Leviticus is often panned as one of the most boring books of the Bible. Rightfully so, because it establishes a pretty strict moral code for a culture we are completely out of tune with and a strict operational procedures to accompany said moral code. However, when we step outside of the Bible and stop trying to pick out key pieces of theology directly in the text, we can start to see part of how Leviticus makes sense as a written document.
Among other things, the Bible is a collection of writings belonging to a particular people who testify to experiencing their God in similar ways. Moving forward, what can Leviticus reveal to us about how these people experienced their God? Well, what is Leviticus? It's a moral code for God's people. What does this mean? Well, it likely means that their understanding of God included moral ethics. Their God cared about their "ordinary" lifestyles (notice that proper procedure for burnt offerings would not be "ordinary" in this culture, but like all things that are done repetitively it might have been routine after a while). Not only did their God care about their daily activities, it seems that God cares about their daily activities more than other things. Faith? Trust? Proper conduct reveals the truth of both.
One reveals one's faith and love for God by acting properly according to God's commands. But remember what I said above that proper conduct might have been routine for the Israelites? Think of some routines in your own life. Have you ever felt exhilarated by doing the same routine every. Single. Time? The first day of reading for the Shema Summer it was intriguing, exciting even, but now that we're halfway through the next week the excitement is starting to wear off. True, it could have something to do with the dryness of Leviticus compared to Genesis but it's also that the reading has become routine.
But is that bad?
I have heard it said best like this: just because you don't feel the mushy-gushy feelings toward someone when you say "I love you" doesn't mean that you don't mean what you're saying (I did learn something in Biblical Worldview). It just means that it has become a habit. After the luster wears off, you still say it. In contemporary Christianity we have tricked ourselves into thinking that we need to feel "on fire" for God at all moments in our lives. What does it feel like to be "on fire?" Well, you should feel God's presence in all that you do, especially worship. What happens if you don't feel God moving in you during worship?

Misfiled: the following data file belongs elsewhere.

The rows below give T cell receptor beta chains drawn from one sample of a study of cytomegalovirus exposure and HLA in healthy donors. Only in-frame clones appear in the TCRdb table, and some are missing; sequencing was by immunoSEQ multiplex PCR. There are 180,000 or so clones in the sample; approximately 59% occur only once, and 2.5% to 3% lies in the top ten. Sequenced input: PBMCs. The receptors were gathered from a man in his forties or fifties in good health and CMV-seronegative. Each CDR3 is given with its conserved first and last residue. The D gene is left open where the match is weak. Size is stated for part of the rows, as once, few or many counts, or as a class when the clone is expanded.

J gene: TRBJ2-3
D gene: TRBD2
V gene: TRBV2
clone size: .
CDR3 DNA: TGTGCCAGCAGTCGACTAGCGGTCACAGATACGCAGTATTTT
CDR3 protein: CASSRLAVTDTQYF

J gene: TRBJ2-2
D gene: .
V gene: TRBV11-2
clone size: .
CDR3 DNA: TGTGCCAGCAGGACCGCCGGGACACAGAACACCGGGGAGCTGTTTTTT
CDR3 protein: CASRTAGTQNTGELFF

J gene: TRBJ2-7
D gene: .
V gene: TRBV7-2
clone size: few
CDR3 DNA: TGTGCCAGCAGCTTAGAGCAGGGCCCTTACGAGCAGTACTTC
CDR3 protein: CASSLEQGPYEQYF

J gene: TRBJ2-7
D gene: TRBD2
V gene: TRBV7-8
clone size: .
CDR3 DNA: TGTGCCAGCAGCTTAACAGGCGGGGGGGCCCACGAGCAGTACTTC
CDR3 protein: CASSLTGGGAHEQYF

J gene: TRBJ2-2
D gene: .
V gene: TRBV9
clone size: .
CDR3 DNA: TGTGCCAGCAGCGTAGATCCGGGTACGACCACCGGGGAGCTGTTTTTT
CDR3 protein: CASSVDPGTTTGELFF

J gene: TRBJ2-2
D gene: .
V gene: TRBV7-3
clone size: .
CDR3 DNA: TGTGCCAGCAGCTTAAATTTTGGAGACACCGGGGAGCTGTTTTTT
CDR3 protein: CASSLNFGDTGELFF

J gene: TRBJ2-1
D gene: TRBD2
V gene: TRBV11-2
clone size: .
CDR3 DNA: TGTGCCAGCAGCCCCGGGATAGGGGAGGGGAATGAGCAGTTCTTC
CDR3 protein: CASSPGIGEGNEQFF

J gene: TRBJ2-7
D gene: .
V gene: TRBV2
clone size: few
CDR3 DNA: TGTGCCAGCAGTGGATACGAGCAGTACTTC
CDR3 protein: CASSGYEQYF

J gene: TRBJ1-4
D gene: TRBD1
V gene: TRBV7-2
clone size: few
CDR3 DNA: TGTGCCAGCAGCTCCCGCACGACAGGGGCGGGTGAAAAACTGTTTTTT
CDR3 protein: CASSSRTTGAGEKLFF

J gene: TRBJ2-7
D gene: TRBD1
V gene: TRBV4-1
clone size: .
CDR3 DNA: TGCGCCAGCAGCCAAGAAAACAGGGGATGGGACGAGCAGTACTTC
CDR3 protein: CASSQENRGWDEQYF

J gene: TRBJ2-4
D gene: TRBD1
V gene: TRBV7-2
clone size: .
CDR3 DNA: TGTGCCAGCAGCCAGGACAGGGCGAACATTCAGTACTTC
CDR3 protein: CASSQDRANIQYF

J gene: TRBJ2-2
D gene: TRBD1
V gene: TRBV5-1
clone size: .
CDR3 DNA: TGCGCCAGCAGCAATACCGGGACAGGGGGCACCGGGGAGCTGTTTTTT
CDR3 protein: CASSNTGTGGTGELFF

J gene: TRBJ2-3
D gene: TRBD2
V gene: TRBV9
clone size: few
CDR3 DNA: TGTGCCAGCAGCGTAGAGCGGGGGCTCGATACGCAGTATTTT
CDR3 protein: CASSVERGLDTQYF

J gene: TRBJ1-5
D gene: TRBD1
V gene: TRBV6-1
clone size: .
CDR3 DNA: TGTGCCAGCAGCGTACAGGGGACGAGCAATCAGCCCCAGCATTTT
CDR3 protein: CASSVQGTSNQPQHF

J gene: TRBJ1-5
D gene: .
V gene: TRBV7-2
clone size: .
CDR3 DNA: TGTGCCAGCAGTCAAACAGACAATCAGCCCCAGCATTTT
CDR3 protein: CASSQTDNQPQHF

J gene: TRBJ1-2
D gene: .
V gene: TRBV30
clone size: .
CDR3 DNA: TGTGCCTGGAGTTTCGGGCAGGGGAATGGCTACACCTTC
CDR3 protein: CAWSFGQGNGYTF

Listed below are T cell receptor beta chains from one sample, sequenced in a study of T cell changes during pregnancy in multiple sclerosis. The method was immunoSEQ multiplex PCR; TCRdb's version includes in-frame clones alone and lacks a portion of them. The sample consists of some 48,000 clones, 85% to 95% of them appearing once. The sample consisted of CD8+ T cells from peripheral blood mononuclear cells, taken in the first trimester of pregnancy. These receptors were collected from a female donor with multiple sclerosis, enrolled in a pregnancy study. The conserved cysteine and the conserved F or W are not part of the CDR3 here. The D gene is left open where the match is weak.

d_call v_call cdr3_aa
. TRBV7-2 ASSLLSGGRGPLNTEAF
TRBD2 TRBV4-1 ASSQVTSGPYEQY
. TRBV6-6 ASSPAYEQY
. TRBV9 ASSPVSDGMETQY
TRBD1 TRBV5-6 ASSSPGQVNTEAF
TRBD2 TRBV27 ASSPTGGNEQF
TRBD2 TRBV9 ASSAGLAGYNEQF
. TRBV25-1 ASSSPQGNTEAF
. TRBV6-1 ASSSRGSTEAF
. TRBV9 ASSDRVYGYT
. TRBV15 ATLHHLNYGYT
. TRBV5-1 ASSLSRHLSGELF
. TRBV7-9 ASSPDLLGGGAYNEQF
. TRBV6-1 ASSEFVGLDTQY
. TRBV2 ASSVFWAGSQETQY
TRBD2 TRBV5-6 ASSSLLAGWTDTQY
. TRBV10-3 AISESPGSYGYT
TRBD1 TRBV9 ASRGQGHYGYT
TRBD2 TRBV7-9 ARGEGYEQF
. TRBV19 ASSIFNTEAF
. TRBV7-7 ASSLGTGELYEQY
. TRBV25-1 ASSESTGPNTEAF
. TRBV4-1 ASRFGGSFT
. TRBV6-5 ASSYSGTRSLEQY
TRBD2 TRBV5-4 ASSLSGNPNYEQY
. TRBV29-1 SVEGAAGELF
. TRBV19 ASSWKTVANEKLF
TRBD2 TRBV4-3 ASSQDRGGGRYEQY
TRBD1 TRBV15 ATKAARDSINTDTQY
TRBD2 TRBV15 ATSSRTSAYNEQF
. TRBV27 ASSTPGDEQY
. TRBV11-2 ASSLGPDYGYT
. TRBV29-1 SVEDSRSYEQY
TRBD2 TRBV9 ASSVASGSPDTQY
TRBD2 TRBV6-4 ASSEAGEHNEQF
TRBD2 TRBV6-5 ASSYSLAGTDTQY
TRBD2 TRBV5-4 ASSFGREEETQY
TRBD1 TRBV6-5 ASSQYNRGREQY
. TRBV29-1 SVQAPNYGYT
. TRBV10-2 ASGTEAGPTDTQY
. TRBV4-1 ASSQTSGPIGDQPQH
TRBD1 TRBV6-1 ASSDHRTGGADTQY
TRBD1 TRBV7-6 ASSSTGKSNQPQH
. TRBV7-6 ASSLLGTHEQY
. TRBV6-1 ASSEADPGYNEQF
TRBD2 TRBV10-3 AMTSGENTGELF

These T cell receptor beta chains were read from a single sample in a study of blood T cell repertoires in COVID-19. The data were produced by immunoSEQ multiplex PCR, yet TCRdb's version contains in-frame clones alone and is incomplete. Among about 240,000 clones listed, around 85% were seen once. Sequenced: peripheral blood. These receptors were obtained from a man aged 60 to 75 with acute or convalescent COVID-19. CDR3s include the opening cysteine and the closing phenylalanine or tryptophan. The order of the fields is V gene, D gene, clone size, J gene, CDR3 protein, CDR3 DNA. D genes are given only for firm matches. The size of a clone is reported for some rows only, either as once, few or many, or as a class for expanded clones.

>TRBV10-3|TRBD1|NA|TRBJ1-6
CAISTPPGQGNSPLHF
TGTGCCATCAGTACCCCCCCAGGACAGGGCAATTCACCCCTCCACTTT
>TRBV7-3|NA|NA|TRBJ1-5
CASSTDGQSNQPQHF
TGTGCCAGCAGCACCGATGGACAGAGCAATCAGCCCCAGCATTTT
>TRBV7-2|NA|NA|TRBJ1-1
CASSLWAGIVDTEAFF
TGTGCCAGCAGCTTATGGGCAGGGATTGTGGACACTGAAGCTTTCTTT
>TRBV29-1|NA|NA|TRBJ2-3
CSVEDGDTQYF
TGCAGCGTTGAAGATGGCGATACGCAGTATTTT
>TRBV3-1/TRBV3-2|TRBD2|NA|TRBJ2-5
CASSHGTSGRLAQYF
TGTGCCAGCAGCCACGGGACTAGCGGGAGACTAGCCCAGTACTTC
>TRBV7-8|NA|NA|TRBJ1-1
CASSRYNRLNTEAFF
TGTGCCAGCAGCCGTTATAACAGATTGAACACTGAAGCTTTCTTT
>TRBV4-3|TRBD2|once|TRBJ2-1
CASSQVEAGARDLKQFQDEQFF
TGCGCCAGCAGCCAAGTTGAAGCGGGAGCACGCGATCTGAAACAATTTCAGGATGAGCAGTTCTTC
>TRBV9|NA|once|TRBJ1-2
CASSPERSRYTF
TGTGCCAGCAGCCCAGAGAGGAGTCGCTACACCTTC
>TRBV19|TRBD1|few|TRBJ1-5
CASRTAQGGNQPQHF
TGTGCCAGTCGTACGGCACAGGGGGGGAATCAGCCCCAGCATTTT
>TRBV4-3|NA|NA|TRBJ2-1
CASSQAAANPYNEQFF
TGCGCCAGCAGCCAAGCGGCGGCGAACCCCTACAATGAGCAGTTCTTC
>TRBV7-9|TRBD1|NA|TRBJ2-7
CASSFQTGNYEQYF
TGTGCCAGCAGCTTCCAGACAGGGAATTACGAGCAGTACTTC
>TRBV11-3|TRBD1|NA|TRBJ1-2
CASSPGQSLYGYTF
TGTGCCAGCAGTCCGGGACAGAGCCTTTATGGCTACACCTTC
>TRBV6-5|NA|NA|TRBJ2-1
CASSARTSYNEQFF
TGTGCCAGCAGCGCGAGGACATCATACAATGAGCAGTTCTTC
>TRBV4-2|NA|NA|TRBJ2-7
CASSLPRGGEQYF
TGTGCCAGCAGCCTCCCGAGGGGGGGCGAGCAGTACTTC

Do I believe enough?
Am I really "on fire" for God?
Or am I just a hypocrite after all?
My point here is that while offering sacrifices to God in a really meticulous way might have become routine for the Israelites (I'm sure it's much like the practice of praying five times a day in Islam), it doesn't mean that their faith wavered. Notice how it is when they break proper conduct that they incur God's anger (Lev. 10:1-3). I wonder if Nadab and Abihu felt like they were "on fire" for God when they offered unholy fire (no pun intended).
I want to challenge us to consider what our faith looks like in the scope of our entire lives. Is it true that we should feel an emotional pull toward God in order to really be faithful or does proper conduct matter more? If we are truly offering our entire lives, wouldn't that mean the parts we don't care about too? The parts we don't feel for? If we're so concerned about putting God in a box then why do we limit faithfulness to God to one part of our life, the emotional discharge of our life?
For further reflection: Should contemporary Christianity continue practicing the commands of God in Leviticus? What does it mean that we desire a return to the primitive church in Acts but do not desire to return to the roots of our faith in Leviticus? Is the desire for the Acts church consistent with not desiring the conduct of holiness according to Leviticus?